Based on a 2000 surrealist novel by Michel Faber, Under the Skin was written, for the screen, by Walter Campbell, and Jonathan Glazer (Sexy Beast) who would also direct. A process that apparently took ten years, the result is a film that will surely divide opinion, but regardless of your thoughts on it, will leave viewers pondering, curious about its meanings, and discussing the film with others. It’s one of those experiences that stays with you long after it’s over.
It isn’t for everyone, and that’s fine, but on a personal level, and after letting the film settle in my mind for quite some time, I found it to be an incredibly unique and creative films with inventive special effects, absorbing cinematography, and inimitable performances.
It’s a hard one to synopsize, but to simplify it to those who want to know what it’s “all about” without me spoiling the details, it’s about a mysterious young woman who combs the streets of Glasgow looking for lonely men to seduce. The resulting effects of the seduction result in self-growth for the woman, and a nightmarish situation for the unsuspecting seductees. Basically, that’s the film, but there is much more to it, and a deeper meaning behind the task that the clandestine female is carrying out.
The scenes in which the woman, played with a quiet confusion and blank expression by Scarlett Johansson, looks for men to seduce on the streets of Scotland, are done in a way that feels like we’re a fly on the window of the vehicle she drives. These scenes became a little drawn out and have been referred to by some as “tedious” or “boring”, but the dullness of routine is no mistake of the filmmaker, but rather a purposeful effort to show the mundane and agonisingly repetitive job she is there to do. Our emotionless lead brings these victims to a black floored room in which their sexual intentions are annihilated by dreadful realisations, these scenes are haunting, grotesque, and wonderfully done. There is a stark contrast between the dirty and gritty streets, and the shining and clinical netherworld that our female enchantress draws them into.
The film allows you to contemplate. Something I personally felt was exhilarating. It didn’t explain every detail, nor did it intend to guide you, hand-in-hand, through the plot and the happenings on screen with comfortable narrative, but rather inspired and provoked thoughts and curiosities about what was happening, why it was happening, and where, in some situations, these things were occurring. Johansson, taking on a brave and unusual role, is magnificent. Her cold and blank canvas alien life form feels otherworldly in the way she is unable to emote like a human being, and her glances of curiosity at things she is discovering for the first time. The visual metaphors are in abundance throughout the film, and the music, by Mica Levi, pulls is along fantastically. The interactions between the woman and those she meets, as well as the bewildering moments that make more sense the more you think about them are something that made this film truly special in my view. It isn’t every day that a film asks the questions that this one does, about our place in the scheme of things, about what we are doing here, and yet this does it in a way that uses visual suggestions and gestures, and a character who is struggling against the wind, finding herself changing along the way.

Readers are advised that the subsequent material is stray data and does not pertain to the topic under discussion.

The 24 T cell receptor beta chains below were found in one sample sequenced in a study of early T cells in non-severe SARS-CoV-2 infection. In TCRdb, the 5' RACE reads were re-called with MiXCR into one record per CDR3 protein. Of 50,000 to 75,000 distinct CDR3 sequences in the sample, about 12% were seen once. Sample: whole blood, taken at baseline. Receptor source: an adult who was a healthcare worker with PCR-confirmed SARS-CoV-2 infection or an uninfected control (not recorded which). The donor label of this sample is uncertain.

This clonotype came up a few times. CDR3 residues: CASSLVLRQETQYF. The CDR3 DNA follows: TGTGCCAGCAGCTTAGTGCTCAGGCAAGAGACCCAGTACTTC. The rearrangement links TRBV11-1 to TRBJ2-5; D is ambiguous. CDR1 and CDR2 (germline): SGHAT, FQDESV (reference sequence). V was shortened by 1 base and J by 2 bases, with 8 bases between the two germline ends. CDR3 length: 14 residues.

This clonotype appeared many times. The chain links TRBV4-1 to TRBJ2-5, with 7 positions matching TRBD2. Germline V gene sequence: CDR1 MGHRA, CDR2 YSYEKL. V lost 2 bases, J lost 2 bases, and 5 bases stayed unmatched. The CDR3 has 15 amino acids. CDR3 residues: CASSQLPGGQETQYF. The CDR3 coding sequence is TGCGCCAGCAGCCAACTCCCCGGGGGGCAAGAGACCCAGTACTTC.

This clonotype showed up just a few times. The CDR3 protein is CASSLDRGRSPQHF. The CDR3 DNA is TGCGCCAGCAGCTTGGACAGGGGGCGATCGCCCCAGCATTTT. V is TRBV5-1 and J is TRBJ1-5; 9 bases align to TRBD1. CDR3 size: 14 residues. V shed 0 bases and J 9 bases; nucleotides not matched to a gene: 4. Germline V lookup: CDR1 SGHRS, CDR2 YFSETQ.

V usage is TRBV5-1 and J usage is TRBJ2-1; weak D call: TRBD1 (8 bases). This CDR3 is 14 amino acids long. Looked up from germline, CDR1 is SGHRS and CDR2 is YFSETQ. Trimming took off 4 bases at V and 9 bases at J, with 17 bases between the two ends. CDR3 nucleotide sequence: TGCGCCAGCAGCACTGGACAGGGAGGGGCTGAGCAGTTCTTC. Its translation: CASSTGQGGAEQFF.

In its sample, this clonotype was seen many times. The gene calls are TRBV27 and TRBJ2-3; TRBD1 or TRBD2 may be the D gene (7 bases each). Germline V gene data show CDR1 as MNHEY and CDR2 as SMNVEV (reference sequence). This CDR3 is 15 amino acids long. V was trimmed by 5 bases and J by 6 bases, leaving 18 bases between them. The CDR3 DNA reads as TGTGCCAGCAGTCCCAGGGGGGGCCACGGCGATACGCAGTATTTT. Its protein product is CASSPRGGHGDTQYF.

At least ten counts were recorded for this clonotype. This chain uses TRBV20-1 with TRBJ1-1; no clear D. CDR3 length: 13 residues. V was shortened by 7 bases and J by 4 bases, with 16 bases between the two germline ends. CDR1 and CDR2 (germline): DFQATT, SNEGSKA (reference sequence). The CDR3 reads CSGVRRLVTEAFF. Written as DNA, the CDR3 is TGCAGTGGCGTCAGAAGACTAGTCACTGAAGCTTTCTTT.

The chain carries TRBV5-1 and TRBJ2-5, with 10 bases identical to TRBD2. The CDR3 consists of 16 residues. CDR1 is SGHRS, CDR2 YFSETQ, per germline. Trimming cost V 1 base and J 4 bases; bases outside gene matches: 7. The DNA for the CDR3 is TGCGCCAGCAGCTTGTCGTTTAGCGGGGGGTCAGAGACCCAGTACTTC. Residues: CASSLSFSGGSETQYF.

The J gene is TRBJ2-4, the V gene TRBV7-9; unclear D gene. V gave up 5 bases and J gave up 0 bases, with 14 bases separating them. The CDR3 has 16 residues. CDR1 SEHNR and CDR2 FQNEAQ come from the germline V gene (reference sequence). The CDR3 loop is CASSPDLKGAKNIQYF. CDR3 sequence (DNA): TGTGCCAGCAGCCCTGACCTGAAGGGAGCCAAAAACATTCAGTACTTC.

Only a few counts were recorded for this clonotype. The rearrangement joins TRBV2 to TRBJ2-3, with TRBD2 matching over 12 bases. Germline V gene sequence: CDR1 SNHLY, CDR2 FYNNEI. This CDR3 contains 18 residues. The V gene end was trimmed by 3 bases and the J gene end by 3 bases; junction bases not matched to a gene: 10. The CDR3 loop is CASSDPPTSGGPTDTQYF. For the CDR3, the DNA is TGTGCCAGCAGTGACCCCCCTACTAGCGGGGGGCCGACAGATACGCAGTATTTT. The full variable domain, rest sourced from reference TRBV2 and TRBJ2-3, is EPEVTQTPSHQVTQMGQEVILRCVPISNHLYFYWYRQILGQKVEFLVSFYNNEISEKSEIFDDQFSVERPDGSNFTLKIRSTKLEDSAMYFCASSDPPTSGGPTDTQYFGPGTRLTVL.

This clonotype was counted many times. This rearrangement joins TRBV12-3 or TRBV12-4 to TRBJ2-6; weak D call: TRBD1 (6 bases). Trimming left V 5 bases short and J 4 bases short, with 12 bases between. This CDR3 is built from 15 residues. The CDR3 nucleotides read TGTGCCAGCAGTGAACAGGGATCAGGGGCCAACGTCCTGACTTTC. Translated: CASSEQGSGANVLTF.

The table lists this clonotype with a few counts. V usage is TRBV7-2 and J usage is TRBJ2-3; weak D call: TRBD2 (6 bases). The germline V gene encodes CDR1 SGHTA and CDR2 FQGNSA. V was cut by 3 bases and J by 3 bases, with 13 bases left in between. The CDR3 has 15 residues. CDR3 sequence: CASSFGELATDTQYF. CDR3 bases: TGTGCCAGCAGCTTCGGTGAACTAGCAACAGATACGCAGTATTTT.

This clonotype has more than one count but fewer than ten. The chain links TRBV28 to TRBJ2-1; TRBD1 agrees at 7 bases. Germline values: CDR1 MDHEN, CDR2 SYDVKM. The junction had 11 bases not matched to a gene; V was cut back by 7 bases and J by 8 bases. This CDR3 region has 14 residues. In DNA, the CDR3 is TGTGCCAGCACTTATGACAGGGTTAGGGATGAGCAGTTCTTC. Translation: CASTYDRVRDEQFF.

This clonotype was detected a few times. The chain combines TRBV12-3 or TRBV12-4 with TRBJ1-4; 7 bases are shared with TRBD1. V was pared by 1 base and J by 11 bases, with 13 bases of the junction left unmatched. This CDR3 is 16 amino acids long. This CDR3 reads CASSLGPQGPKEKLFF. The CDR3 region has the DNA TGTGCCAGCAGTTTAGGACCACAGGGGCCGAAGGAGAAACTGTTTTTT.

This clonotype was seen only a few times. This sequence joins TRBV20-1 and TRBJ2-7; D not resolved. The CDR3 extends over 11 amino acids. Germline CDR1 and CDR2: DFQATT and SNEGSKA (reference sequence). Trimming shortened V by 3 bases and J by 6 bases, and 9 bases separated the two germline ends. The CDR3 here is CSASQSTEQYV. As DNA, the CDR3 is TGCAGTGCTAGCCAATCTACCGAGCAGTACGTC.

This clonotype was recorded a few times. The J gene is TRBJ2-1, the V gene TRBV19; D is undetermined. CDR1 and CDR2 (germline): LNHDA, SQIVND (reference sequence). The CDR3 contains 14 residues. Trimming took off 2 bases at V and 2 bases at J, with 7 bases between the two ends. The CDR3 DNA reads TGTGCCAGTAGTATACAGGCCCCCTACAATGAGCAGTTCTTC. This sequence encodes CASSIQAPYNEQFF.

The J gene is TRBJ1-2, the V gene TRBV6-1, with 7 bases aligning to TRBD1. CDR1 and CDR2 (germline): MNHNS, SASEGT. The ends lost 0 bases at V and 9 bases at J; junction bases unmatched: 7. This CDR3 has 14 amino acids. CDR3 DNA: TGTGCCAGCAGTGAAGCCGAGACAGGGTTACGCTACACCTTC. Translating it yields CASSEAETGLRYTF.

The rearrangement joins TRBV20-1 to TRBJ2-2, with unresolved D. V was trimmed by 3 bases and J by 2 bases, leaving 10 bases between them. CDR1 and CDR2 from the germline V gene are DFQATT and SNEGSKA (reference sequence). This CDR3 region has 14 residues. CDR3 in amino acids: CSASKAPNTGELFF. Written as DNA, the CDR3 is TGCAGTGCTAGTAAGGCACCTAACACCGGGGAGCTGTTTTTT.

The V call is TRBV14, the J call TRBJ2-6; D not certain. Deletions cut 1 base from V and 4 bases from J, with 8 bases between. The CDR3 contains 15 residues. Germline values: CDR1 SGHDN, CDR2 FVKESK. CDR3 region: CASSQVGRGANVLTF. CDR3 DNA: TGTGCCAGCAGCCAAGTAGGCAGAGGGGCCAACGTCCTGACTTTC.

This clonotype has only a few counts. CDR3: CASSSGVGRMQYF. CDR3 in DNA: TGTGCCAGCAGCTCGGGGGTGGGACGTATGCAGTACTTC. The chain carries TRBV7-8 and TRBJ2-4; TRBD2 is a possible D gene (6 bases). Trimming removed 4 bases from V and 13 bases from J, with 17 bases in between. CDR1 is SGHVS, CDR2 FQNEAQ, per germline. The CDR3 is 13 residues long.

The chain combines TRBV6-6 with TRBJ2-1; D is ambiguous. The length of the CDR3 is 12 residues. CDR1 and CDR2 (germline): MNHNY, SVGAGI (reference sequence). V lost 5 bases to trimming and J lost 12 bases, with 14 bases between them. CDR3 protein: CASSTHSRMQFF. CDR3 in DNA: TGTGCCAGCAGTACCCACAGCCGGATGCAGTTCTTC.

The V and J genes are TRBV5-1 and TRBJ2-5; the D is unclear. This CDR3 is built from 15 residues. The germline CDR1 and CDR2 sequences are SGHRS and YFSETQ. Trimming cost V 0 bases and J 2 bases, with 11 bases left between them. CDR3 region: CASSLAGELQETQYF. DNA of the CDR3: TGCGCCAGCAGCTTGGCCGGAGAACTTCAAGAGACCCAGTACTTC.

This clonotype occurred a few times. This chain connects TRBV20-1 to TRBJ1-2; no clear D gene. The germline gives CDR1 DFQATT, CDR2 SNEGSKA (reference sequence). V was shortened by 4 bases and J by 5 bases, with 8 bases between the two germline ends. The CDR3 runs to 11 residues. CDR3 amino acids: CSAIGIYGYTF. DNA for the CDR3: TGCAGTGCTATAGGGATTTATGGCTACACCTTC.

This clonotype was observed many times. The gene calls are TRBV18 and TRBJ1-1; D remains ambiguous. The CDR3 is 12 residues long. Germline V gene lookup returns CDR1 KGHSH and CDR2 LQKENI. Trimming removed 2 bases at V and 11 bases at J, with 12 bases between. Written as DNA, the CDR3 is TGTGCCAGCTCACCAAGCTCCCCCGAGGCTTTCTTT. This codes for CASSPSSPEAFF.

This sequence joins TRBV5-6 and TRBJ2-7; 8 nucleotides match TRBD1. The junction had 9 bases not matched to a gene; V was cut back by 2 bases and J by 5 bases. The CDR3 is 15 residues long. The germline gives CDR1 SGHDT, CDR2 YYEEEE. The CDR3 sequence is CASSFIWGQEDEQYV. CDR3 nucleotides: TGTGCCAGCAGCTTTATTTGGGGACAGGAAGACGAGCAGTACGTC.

At times I felt like there were inspirations of David Lynch here, with the surrealism and nightmarish sequences that are reminiscent of Lynch’s work, but the originality is undeniable, and though it may have been influenced, in style, by other film-makers, it still created something exceptional and thought-provoking, not to mention something that will cause both a positive and negative response in the viewer due to the strange way it makes its points.
I was taken aback by this film. It shook me, causing me to think and interpret things in my own way. The visuals are extraordinary, and the way that the cast portray loneliness, helplessness, power and confusion are astonishing. There were moments, plenty of them in fact, that caused me to scratch my head, metaphorically, because of how bizarre certain moments were, but I cannot be anything but impressed by a film that stayed with me long after the credits rolled. There is a lot to like about this, if you allow yourself to look at the bigger picture. It’s one I look forward to re-watching in the future, with hope of getting that feeling of “what the fuck?” once more.